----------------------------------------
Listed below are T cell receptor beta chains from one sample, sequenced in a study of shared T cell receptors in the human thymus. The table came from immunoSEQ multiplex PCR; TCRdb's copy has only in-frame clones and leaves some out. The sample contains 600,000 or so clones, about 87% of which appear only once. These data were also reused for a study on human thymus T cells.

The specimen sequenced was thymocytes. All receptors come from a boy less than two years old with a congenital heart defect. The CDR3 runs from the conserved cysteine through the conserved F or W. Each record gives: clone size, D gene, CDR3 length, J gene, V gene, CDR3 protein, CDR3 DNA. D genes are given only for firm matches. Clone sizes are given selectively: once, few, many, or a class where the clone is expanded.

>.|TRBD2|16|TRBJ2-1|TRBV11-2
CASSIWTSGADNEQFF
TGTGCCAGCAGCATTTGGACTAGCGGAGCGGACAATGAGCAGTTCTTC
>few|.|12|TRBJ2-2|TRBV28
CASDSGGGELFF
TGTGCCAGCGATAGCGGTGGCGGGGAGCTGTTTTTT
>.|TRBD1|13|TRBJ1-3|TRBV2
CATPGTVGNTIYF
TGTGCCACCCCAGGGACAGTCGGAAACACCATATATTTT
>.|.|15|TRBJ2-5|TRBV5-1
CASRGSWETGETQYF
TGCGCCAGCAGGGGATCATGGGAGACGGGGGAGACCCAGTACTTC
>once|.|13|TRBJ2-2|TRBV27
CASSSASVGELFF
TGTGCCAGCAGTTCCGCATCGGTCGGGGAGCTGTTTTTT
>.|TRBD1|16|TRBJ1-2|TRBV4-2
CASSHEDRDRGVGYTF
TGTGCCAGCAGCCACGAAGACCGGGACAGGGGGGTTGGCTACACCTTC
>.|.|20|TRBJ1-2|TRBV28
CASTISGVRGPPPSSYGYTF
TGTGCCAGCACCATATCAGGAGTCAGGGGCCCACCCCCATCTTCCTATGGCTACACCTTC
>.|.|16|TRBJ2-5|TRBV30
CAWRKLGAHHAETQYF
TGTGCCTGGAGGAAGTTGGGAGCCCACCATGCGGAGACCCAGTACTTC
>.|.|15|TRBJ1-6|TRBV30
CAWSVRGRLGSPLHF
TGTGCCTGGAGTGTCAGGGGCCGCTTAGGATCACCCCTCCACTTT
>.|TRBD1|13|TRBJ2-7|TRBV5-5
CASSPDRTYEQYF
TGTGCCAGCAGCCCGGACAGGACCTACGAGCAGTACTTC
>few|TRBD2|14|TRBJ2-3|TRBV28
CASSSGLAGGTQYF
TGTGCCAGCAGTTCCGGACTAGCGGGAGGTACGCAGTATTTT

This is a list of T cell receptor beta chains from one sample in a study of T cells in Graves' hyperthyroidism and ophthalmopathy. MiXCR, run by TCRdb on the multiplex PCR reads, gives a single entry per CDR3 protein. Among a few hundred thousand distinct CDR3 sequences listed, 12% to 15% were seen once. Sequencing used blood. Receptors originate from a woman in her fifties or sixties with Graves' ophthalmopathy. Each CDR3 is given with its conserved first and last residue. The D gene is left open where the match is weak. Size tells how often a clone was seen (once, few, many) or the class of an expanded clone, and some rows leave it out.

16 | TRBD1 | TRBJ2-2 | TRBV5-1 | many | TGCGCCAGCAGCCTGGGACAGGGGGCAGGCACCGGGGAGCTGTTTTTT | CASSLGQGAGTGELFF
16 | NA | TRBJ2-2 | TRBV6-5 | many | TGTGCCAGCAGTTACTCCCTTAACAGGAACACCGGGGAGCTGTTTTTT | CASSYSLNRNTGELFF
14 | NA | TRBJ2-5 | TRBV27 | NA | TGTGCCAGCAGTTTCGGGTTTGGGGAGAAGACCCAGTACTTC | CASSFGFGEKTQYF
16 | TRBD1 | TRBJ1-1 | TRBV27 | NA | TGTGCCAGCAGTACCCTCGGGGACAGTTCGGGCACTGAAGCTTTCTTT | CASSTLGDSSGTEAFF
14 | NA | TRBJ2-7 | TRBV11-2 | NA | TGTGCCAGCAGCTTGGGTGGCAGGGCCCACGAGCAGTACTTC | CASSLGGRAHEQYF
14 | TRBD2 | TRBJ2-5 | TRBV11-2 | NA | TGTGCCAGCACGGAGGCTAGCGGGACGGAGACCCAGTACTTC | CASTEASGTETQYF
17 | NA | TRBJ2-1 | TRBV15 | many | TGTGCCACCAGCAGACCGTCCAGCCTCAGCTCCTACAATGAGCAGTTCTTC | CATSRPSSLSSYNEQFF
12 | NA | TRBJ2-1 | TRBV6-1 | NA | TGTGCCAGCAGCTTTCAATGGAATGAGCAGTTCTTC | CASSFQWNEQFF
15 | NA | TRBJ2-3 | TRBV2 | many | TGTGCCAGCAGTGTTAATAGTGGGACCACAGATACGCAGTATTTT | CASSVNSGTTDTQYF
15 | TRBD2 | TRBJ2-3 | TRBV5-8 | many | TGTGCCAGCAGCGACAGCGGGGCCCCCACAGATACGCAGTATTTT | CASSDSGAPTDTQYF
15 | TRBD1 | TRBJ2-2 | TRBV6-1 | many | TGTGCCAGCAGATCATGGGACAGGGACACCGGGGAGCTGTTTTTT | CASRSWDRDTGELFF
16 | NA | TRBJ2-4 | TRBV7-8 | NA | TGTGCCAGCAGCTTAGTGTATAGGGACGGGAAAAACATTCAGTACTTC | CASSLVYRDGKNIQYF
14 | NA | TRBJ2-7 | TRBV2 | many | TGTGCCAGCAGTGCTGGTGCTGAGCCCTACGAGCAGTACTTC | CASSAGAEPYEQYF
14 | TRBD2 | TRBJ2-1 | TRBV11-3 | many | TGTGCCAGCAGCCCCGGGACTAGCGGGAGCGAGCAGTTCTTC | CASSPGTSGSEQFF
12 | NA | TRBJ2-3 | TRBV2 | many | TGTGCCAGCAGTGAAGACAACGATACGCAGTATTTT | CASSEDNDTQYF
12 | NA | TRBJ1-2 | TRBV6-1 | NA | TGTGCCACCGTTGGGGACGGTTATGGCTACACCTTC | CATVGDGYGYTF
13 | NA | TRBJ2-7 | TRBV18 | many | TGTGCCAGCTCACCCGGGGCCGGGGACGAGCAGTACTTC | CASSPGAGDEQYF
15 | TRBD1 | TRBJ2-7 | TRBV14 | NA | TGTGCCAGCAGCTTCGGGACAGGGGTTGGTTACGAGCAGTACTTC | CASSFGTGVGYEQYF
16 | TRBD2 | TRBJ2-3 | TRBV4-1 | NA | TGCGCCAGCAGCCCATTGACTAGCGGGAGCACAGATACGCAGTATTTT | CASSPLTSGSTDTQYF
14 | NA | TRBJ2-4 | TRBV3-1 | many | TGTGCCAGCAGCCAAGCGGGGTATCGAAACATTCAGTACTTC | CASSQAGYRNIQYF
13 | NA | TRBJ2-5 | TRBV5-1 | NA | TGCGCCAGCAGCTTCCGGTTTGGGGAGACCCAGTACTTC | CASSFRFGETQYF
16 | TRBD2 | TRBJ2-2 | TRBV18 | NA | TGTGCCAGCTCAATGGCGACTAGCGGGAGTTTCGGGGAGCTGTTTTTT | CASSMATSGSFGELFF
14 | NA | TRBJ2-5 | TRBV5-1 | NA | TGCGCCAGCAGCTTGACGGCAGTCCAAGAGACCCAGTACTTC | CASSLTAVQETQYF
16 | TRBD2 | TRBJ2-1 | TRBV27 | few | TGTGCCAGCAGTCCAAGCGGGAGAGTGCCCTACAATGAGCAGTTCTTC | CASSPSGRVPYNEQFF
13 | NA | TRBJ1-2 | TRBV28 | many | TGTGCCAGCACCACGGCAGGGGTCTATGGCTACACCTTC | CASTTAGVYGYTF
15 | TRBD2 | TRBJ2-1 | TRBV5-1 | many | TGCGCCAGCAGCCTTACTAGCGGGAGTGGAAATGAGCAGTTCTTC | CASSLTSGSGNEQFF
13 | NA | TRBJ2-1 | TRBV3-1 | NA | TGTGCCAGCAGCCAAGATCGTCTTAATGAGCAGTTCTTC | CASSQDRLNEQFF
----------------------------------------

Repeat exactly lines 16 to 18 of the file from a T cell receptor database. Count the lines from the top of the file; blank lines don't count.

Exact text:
CASSSASVGELFF
TGTGCCAGCAGTTCCGCATCGGTCGGGGAGCTGTTTTTT
>.|TRBD1|16|TRBJ1-2|TRBV4-2